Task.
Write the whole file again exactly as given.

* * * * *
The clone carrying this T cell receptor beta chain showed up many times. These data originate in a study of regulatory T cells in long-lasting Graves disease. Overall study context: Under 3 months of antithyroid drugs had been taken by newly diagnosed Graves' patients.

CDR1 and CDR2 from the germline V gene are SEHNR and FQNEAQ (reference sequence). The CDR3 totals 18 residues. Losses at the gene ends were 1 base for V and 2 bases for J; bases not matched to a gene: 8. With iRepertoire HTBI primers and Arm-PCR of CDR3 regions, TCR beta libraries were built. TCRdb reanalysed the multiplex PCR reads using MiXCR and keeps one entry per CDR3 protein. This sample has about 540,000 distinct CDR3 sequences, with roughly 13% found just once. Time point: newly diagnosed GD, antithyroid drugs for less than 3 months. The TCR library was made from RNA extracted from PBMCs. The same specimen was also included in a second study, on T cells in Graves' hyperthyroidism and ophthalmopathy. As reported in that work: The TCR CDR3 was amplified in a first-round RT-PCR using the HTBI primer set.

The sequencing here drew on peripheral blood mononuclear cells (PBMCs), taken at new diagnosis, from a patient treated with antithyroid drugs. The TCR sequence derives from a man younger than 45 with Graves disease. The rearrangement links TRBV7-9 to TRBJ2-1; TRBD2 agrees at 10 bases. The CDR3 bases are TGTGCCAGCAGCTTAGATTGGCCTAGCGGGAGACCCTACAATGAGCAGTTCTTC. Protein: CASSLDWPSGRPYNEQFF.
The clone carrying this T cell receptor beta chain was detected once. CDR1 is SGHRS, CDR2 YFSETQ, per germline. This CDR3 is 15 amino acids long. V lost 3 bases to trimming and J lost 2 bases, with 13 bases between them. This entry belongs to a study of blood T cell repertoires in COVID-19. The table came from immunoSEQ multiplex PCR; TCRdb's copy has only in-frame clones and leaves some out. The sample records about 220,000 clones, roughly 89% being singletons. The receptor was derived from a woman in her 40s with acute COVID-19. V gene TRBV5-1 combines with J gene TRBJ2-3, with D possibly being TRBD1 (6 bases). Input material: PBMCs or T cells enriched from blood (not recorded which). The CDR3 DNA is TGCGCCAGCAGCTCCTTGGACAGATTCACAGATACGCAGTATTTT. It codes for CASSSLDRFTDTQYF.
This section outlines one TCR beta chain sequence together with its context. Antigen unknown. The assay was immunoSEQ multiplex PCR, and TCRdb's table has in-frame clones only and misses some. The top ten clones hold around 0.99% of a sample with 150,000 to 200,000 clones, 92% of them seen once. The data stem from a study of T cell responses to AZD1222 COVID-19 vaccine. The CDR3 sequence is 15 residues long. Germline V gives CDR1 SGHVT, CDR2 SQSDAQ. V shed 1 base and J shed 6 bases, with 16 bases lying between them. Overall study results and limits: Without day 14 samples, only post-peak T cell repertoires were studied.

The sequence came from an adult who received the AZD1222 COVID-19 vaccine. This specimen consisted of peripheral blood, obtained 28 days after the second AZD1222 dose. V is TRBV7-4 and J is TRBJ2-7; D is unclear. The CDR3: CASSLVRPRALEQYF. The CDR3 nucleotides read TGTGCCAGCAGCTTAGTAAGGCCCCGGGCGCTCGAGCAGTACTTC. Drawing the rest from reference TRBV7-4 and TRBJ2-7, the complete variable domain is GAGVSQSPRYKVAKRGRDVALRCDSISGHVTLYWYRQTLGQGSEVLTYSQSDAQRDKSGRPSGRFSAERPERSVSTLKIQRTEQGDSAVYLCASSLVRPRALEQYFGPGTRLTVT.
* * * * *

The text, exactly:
The clone carrying this T cell receptor beta chain showed up many times. These data originate in a study of regulatory T cells in long-lasting Graves disease. Overall study context: Under 3 months of antithyroid drugs had been taken by newly diagnosed Graves' patients.

CDR1 and CDR2 from the germline V gene are SEHNR and FQNEAQ (reference sequence). The CDR3 totals 18 residues. Losses at the gene ends were 1 base for V and 2 bases for J; bases not matched to a gene: 8. With iRepertoire HTBI primers and Arm-PCR of CDR3 regions, TCR beta libraries were built. TCRdb reanalysed the multiplex PCR reads using MiXCR and keeps one entry per CDR3 protein. This sample has about 540,000 distinct CDR3 sequences, with roughly 13% found just once. Time point: newly diagnosed GD, antithyroid drugs for less than 3 months. The TCR library was made from RNA extracted from PBMCs. The same specimen was also included in a second study, on T cells in Graves' hyperthyroidism and ophthalmopathy. As reported in that work: The TCR CDR3 was amplified in a first-round RT-PCR using the HTBI primer set.

The sequencing here drew on peripheral blood mononuclear cells (PBMCs), taken at new diagnosis, from a patient treated with antithyroid drugs. The TCR sequence derives from a man younger than 45 with Graves disease. The rearrangement links TRBV7-9 to TRBJ2-1; TRBD2 agrees at 10 bases. The CDR3 bases are TGTGCCAGCAGCTTAGATTGGCCTAGCGGGAGACCCTACAATGAGCAGTTCTTC. Protein: CASSLDWPSGRPYNEQFF.
The clone carrying this T cell receptor beta chain was detected once. CDR1 is SGHRS, CDR2 YFSETQ, per germline. This CDR3 is 15 amino acids long. V lost 3 bases to trimming and J lost 2 bases, with 13 bases between them. This entry belongs to a study of blood T cell repertoires in COVID-19. The table came from immunoSEQ multiplex PCR; TCRdb's copy has only in-frame clones and leaves some out. The sample records about 220,000 clones, roughly 89% being singletons. The receptor was derived from a woman in her 40s with acute COVID-19. V gene TRBV5-1 combines with J gene TRBJ2-3, with D possibly being TRBD1 (6 bases). Input material: PBMCs or T cells enriched from blood (not recorded which). The CDR3 DNA is TGCGCCAGCAGCTCCTTGGACAGATTCACAGATACGCAGTATTTT. It codes for CASSSLDRFTDTQYF.
This section outlines one TCR beta chain sequence together with its context. Antigen unknown. The assay was immunoSEQ multiplex PCR, and TCRdb's table has in-frame clones only and misses some. The top ten clones hold around 0.99% of a sample with 150,000 to 200,000 clones, 92% of them seen once. The data stem from a study of T cell responses to AZD1222 COVID-19 vaccine. The CDR3 sequence is 15 residues long. Germline V gives CDR1 SGHVT, CDR2 SQSDAQ. V shed 1 base and J shed 6 bases, with 16 bases lying between them. Overall study results and limits: Without day 14 samples, only post-peak T cell repertoires were studied.

The sequence came from an adult who received the AZD1222 COVID-19 vaccine. This specimen consisted of peripheral blood, obtained 28 days after the second AZD1222 dose. V is TRBV7-4 and J is TRBJ2-7; D is unclear. The CDR3: CASSLVRPRALEQYF. The CDR3 nucleotides read TGTGCCAGCAGCTTAGTAAGGCCCCGGGCGCTCGAGCAGTACTTC. Drawing the rest from reference TRBV7-4 and TRBJ2-7, the complete variable domain is GAGVSQSPRYKVAKRGRDVALRCDSISGHVTLYWYRQTLGQGSEVLTYSQSDAQRDKSGRPSGRFSAERPERSVSTLKIQRTEQGDSAVYLCASSLVRPRALEQYFGPGTRLTVT.